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'Facial recognition technology won't rid streets of knife crime' say parents of murdered schoolboy

The parents of murdered schoolboy Ronan Kanda insist that the use of new facial recognition technology on its own will not get rid of knife crime.

Nikita Kanda, Pooja Kanda and Chander Kanda are campaigning for new laws.

The 16-year-old schoolboy was stabbed to death yards from his home in Lanesfield, Wolverhampton, two years ago with a sword his killer purchased online.

From September it will be illegal to possess, sell, manufacture or transport zombie-style knives and machetes, and the maximum penalty for the possession of these and other banned weapons will also increase from six months to two years. A surrender and compensation scheme is also on its way.

The Home Office has now announced £3.5 million additional funding for research and development of new technologies which would allow knives to be detected from a distance when a suspect passes through two points. Meanwhile an additional £547,863 will also be given to the Metropolitan Police to fund four more live facial recognition camera vans.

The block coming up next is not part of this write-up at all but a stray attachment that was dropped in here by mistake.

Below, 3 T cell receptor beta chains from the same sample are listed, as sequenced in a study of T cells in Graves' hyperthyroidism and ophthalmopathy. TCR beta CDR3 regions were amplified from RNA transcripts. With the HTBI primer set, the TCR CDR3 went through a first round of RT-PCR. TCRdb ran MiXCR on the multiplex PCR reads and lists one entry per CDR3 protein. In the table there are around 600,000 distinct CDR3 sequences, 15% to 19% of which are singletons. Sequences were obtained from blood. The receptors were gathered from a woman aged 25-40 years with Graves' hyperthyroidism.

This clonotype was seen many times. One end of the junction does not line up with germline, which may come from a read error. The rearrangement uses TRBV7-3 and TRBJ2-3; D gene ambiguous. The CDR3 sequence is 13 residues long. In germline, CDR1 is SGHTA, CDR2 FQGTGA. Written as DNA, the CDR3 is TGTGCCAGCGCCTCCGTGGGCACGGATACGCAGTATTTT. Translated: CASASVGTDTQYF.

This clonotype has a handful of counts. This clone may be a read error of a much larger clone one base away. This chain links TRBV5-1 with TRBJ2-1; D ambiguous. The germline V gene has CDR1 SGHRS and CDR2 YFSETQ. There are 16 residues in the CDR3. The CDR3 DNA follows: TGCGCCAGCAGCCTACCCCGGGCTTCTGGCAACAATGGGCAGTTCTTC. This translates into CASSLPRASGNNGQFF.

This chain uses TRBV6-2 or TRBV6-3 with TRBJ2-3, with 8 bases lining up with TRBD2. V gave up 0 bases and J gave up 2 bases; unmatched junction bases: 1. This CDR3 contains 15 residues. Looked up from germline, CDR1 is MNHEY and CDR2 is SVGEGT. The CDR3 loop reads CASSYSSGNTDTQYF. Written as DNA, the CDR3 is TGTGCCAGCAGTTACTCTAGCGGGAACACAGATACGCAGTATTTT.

Ronan's mother Pooja Kanda said: "The Government has made this legalisation which is far away from implementation. It also has loopholes. The ban needs to be stronger. My son was killed by a sword and a few weeks ago there was a sword killing in London.

"To stop these crimes they need to completely stop the availability of these type of blades. The police need to do more and the schools need to do more. Youth clubs need to be re-opened.

"I'm not sure if spending money on gadgets will help and I'm not saying there won't be benefits, but why risk the lives of our children at all? That's why I say 'ban the swords'.

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